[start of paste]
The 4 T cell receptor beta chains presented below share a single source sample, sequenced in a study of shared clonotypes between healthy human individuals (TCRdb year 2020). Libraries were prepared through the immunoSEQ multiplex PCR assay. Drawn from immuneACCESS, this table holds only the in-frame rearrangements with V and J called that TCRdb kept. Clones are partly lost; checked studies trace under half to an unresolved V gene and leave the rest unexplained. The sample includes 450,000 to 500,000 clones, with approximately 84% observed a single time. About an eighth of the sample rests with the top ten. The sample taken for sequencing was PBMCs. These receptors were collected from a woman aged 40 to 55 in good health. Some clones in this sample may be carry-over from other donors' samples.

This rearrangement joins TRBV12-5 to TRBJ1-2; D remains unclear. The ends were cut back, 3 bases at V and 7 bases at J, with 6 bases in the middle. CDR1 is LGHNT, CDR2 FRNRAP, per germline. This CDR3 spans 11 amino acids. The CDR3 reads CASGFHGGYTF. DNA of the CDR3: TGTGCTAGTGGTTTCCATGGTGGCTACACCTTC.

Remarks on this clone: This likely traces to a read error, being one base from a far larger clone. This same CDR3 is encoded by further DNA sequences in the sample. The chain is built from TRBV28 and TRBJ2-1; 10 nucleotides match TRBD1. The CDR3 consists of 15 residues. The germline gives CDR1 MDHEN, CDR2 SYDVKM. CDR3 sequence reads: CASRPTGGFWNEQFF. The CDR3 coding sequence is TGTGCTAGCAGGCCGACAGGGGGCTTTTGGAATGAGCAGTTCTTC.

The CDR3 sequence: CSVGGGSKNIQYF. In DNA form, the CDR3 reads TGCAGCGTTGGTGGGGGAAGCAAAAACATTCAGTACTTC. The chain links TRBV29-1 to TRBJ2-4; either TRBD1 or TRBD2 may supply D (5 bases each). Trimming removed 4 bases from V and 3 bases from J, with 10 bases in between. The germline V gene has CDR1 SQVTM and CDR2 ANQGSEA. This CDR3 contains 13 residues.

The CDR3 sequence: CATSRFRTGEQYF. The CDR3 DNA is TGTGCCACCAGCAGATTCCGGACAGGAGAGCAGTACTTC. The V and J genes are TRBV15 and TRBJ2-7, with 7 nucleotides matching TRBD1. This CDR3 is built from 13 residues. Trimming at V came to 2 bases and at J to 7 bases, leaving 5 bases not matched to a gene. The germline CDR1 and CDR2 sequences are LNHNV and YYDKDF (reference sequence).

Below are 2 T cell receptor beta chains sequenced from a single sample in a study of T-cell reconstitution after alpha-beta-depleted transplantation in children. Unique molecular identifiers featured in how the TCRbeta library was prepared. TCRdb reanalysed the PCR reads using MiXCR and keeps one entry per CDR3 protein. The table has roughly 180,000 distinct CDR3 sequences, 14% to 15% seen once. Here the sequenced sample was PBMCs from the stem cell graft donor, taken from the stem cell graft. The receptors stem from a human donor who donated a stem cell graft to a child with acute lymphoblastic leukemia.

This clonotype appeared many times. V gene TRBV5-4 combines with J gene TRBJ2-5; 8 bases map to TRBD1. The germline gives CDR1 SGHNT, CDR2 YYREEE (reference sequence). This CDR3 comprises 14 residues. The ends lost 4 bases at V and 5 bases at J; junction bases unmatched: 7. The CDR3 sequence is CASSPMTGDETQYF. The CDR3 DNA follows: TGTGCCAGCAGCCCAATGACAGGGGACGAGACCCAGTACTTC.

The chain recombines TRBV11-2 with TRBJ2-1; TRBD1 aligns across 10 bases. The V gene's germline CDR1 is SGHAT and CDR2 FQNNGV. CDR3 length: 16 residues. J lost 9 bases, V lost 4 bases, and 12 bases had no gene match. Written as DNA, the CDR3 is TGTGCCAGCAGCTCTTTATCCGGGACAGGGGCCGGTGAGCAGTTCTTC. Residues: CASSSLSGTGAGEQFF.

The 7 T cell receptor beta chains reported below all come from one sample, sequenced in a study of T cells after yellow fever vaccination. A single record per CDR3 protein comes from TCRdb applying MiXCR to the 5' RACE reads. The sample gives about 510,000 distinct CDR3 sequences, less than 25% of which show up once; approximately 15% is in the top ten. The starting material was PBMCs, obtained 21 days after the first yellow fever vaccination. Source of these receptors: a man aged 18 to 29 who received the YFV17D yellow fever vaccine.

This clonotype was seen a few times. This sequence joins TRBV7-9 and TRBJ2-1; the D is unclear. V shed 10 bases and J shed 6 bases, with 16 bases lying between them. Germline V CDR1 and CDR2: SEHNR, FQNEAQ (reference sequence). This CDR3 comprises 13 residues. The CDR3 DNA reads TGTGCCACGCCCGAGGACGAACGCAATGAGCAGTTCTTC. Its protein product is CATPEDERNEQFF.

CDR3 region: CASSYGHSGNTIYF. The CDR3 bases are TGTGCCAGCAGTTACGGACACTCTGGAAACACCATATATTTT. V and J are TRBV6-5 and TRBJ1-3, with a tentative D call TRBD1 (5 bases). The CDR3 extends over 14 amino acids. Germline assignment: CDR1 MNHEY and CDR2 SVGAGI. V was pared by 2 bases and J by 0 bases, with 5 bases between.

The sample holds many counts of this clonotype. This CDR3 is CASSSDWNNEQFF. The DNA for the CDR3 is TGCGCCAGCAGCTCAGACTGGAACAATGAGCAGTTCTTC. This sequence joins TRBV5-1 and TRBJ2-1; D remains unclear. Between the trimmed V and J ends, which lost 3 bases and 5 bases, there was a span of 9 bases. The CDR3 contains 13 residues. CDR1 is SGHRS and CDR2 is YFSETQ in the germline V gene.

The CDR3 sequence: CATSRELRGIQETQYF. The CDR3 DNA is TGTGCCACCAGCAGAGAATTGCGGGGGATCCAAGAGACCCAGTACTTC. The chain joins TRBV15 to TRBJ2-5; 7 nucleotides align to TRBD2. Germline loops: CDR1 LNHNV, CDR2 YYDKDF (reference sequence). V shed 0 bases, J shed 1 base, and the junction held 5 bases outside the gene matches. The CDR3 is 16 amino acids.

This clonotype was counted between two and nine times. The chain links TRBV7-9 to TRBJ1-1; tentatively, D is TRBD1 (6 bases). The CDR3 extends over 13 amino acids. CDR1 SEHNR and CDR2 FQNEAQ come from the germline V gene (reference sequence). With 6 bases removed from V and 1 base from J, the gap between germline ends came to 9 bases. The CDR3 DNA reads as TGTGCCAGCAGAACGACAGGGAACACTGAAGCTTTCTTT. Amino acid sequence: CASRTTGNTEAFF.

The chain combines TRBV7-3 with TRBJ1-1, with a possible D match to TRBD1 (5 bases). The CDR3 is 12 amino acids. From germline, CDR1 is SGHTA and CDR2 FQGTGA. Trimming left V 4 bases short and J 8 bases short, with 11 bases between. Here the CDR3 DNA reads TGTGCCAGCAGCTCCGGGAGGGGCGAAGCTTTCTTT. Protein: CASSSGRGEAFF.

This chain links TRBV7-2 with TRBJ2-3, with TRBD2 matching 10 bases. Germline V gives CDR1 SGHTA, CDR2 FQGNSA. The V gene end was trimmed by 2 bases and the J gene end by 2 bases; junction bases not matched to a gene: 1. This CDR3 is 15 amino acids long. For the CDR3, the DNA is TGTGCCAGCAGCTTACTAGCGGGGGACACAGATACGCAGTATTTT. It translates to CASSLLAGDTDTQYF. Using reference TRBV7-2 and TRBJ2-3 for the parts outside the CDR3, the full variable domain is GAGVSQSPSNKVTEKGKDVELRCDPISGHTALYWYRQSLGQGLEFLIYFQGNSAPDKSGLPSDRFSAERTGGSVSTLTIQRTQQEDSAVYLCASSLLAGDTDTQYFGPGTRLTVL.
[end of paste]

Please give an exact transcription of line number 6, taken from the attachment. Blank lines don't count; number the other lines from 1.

Below are 2 T cell receptor beta chains sequenced from a single sample in a study of T-cell reconstitution after alpha-beta-depleted transplantation in children. Unique molecular identifiers featured in how the TCRbeta library was prepared. TCRdb reanalysed the PCR reads using MiXCR and keeps one entry per CDR3 protein. The table has roughly 180,000 distinct CDR3 sequences, 14% to 15% seen once. Here the sequenced sample was PBMCs from the stem cell graft donor, taken from the stem cell graft. The receptors stem from a human donor who donated a stem cell graft to a child with acute lymphoblastic leukemia.